Declarative versus Imperative Process Modeling Languages: The Issue of Understandability

Dirk Fahland, Daniel Luebke, Jan Mendling, Hajo Reijers, Barbara Weber, Matthias Weidlich, Stefan Zugal

Research output: Chapter in Book/Report/Conference proceedingBook chapterResearchpeer-review

Abstract

Advantages and shortcomings of different process modeling languages are heavily debated, both in academia and industry, but little evidence is presented to support judgements. With this paper we aim to contribute to a more rigorous, theoretical discussion of the topic by drawing a link to well-established research on program comprehension. In particular, we focus on imperative and declarative techniques of modeling a process. Cognitive research has demonstrated that imperative programs deliver sequential information much better while declarative programs offer clear insight into circumstantial information. In this paper we show that in principle this argument can be transferred to respective features of process modeling languages. Our contribution is a pair of propositions that are routed in the cognitive dimensions framework. In future research, we aim to challenge these propositions by an experiment.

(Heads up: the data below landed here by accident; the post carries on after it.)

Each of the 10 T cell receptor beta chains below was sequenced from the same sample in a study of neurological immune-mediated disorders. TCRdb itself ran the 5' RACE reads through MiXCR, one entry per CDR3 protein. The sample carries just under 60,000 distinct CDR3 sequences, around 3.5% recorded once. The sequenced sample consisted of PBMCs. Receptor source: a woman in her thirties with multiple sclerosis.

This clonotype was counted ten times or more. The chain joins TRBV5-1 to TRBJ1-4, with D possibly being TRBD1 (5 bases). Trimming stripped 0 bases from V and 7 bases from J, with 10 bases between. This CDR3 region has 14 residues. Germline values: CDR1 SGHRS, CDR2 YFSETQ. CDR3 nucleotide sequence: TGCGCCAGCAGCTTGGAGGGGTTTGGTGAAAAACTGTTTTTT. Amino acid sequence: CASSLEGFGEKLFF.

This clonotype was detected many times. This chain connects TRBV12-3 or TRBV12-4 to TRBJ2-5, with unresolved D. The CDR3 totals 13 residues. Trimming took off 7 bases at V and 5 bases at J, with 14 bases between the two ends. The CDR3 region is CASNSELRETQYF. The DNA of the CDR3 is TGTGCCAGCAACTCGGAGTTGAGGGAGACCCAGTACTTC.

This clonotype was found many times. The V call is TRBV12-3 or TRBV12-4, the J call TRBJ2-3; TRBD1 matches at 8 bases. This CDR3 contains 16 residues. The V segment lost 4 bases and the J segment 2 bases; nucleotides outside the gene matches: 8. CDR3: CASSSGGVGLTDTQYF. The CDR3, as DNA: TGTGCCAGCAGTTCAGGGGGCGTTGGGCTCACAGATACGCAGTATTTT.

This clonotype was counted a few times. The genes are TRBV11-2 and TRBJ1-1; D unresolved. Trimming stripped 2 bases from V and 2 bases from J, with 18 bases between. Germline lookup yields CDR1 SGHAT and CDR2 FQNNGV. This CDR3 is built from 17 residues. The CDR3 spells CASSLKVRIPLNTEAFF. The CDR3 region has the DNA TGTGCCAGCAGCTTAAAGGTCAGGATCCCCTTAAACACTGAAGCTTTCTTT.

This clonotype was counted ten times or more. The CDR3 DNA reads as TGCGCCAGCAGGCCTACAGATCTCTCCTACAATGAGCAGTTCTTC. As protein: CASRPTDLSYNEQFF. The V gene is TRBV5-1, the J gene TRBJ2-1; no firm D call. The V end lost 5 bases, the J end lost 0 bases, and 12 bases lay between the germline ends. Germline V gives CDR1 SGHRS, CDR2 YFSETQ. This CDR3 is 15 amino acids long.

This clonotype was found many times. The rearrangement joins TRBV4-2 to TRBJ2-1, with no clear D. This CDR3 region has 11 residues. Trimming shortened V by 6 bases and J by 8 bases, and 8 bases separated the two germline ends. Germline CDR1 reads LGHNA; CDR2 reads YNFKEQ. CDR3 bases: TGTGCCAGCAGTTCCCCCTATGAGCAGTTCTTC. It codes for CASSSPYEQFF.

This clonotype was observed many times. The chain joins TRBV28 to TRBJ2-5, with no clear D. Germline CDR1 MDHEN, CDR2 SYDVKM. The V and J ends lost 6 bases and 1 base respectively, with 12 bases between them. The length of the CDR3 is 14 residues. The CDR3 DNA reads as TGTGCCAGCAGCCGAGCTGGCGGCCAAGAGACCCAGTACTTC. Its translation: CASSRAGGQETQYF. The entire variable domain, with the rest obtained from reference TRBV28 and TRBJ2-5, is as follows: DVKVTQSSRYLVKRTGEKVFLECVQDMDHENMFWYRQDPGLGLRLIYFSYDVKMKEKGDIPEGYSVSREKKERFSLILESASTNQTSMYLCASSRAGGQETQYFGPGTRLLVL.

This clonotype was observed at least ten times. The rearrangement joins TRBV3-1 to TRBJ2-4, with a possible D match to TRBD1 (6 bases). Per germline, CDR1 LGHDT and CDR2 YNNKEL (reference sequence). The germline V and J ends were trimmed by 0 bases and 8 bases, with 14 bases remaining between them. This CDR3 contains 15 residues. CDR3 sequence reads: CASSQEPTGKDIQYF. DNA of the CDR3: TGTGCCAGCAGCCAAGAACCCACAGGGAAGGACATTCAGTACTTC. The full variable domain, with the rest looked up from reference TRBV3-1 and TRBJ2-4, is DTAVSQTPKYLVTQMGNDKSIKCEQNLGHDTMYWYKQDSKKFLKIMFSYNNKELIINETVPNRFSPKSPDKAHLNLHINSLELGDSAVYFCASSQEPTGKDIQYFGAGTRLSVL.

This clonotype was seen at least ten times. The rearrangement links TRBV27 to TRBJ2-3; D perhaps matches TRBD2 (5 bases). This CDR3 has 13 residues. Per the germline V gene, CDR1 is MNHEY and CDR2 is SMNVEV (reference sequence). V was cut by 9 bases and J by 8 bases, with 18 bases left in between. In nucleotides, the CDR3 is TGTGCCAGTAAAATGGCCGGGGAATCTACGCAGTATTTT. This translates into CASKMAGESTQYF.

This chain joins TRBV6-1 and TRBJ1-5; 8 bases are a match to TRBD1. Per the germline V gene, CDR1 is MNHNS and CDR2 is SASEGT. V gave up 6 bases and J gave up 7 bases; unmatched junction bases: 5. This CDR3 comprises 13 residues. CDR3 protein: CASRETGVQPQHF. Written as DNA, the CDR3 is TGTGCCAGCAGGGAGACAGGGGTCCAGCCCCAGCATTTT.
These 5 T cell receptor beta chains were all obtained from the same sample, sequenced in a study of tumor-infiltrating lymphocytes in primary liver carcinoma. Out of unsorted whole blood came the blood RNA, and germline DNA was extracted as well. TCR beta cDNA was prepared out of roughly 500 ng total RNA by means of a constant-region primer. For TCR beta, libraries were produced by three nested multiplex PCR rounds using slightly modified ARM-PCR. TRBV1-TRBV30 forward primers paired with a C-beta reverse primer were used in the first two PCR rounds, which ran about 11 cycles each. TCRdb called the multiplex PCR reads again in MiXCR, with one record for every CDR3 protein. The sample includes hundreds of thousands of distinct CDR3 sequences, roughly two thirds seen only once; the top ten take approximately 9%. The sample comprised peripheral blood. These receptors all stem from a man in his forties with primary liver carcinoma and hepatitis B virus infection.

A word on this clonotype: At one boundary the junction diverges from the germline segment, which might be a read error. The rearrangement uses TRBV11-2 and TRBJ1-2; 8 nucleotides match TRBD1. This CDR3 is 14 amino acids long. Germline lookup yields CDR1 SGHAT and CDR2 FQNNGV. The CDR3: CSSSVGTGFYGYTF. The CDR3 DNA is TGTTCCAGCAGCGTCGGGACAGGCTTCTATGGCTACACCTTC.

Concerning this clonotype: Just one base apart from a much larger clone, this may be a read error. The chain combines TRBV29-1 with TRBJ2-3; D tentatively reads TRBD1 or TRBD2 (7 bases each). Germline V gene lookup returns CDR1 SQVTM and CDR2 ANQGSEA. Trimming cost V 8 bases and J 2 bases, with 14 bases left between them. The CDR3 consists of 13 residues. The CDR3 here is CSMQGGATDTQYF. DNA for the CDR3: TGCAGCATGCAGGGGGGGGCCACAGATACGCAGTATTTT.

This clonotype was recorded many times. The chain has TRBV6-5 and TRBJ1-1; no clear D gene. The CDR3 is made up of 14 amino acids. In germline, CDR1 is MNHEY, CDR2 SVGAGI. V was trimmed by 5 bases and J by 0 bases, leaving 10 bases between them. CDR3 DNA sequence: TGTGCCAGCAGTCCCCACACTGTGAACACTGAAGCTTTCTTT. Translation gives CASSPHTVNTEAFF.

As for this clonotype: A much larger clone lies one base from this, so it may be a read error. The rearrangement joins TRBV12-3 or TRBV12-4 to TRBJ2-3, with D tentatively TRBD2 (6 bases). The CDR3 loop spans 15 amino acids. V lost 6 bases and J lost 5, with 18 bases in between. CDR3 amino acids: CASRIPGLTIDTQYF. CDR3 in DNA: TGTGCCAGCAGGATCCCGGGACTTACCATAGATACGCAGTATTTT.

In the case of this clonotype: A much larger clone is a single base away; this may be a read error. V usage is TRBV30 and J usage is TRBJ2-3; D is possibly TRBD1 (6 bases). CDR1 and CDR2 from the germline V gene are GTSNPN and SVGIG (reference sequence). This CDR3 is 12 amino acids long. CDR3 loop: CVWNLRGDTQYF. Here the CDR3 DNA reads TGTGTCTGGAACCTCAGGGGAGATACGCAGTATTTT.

Original languageEnglish
Title of host publicationEnterprise, Business-Process and Information Systems Modeling
Number of pages14
Volume29
PublisherSpringer Berlin Heidelberg
Publication date2009
Pages353-366
Publication statusPublished - 2009
Externally publishedYes
Event10th Workshop on Business Process Modeling, Development, and Support - Amsterdam, Netherlands
Duration: 8 Jun 20099 Jun 2009

Workshop

Workshop10th Workshop on Business Process Modeling, Development, and Support
Country/TerritoryNetherlands
CityAmsterdam
Period08/06/200909/06/2009
SeriesLecture Notes in Business Information Processing
ISSN1865-1348

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